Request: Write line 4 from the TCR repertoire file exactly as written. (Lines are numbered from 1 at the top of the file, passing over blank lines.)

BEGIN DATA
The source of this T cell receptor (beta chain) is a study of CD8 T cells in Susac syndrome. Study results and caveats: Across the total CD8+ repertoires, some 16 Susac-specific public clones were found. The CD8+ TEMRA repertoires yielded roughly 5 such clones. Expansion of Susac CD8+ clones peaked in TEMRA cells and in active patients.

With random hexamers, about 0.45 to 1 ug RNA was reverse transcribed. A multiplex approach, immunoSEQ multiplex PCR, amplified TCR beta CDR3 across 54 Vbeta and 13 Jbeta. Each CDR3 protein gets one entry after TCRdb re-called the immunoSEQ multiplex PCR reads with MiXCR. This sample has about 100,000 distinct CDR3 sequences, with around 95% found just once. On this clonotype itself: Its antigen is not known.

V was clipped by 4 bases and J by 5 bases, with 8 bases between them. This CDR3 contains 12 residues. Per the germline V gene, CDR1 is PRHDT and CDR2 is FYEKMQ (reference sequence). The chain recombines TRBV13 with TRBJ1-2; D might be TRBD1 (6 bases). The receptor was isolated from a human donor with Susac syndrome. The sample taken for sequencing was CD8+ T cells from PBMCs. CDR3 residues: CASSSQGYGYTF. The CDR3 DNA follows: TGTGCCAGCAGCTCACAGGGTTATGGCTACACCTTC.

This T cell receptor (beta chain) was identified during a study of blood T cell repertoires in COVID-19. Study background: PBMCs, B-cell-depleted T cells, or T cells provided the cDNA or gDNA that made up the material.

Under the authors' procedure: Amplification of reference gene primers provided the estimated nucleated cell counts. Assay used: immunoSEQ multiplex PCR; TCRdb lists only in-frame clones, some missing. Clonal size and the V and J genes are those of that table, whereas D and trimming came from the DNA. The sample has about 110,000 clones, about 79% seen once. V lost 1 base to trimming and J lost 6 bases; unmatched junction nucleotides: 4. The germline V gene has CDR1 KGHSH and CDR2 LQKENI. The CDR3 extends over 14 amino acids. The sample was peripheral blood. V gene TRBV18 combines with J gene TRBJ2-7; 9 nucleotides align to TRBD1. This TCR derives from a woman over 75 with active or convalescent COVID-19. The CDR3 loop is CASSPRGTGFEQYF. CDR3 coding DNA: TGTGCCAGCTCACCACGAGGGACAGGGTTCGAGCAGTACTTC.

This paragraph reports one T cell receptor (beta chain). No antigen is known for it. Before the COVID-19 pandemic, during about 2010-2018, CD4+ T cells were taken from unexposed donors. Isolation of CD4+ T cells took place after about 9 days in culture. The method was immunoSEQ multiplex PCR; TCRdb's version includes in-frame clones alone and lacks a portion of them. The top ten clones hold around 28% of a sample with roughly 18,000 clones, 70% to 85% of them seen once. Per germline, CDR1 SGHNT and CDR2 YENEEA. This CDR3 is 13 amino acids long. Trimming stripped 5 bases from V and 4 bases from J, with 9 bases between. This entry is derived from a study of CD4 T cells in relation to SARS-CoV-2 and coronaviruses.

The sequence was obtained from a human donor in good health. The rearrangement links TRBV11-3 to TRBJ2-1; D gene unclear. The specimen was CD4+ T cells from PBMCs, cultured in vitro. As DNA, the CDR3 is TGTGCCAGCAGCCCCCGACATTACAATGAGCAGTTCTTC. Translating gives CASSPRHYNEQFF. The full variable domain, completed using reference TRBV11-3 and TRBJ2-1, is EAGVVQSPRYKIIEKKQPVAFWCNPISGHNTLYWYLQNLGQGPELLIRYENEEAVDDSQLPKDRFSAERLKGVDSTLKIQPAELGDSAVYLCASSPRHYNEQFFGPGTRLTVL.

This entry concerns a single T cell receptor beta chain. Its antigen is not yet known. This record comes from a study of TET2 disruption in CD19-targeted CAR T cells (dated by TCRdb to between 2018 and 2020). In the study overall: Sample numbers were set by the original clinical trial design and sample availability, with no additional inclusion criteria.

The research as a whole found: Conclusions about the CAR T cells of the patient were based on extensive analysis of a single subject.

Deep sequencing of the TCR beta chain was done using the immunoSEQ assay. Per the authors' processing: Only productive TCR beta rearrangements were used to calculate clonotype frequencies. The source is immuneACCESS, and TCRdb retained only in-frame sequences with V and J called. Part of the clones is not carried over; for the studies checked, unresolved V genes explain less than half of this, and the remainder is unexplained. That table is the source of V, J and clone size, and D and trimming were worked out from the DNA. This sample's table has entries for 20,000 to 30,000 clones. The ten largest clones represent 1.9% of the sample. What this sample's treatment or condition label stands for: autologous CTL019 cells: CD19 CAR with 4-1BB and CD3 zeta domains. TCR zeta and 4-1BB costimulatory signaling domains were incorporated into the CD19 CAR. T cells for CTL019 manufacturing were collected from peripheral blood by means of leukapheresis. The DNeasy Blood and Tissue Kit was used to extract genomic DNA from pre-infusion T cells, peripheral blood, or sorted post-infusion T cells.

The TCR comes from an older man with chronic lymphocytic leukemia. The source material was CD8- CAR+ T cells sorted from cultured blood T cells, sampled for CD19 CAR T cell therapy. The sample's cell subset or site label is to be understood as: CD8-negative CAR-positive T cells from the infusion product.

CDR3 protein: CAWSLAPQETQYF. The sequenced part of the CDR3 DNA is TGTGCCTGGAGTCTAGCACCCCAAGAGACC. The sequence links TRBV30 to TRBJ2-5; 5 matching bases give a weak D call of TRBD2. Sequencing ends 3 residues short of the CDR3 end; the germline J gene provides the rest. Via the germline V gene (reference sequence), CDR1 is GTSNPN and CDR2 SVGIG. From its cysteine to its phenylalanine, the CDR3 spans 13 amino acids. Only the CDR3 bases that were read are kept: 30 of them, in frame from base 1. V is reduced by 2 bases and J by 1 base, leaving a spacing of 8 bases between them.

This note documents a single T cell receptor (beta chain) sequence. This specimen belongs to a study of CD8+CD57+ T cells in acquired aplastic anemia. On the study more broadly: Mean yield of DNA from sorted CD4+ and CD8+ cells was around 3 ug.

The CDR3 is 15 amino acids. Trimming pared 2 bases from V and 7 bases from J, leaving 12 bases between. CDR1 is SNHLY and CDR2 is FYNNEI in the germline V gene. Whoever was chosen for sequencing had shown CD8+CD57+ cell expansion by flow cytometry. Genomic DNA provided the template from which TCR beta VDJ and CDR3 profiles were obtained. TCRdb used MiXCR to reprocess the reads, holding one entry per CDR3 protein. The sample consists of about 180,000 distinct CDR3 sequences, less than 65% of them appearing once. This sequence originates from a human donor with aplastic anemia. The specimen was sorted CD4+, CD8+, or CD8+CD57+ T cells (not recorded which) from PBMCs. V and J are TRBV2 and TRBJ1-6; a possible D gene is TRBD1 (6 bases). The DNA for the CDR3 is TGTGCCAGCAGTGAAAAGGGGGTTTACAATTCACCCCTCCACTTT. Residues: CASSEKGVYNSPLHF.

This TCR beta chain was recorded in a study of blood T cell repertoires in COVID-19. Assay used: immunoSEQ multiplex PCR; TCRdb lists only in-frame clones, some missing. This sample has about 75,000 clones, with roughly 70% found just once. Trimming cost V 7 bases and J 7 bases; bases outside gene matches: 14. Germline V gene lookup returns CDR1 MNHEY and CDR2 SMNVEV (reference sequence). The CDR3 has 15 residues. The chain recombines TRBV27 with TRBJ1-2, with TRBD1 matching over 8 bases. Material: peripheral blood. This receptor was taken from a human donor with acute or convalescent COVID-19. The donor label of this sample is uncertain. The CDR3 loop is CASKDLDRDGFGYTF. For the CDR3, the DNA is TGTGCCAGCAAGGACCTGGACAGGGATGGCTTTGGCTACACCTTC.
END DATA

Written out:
This T cell receptor (beta chain) was identified during a study of blood T cell repertoires in COVID-19. Study background: PBMCs, B-cell-depleted T cells, or T cells provided the cDNA or gDNA that made up the material.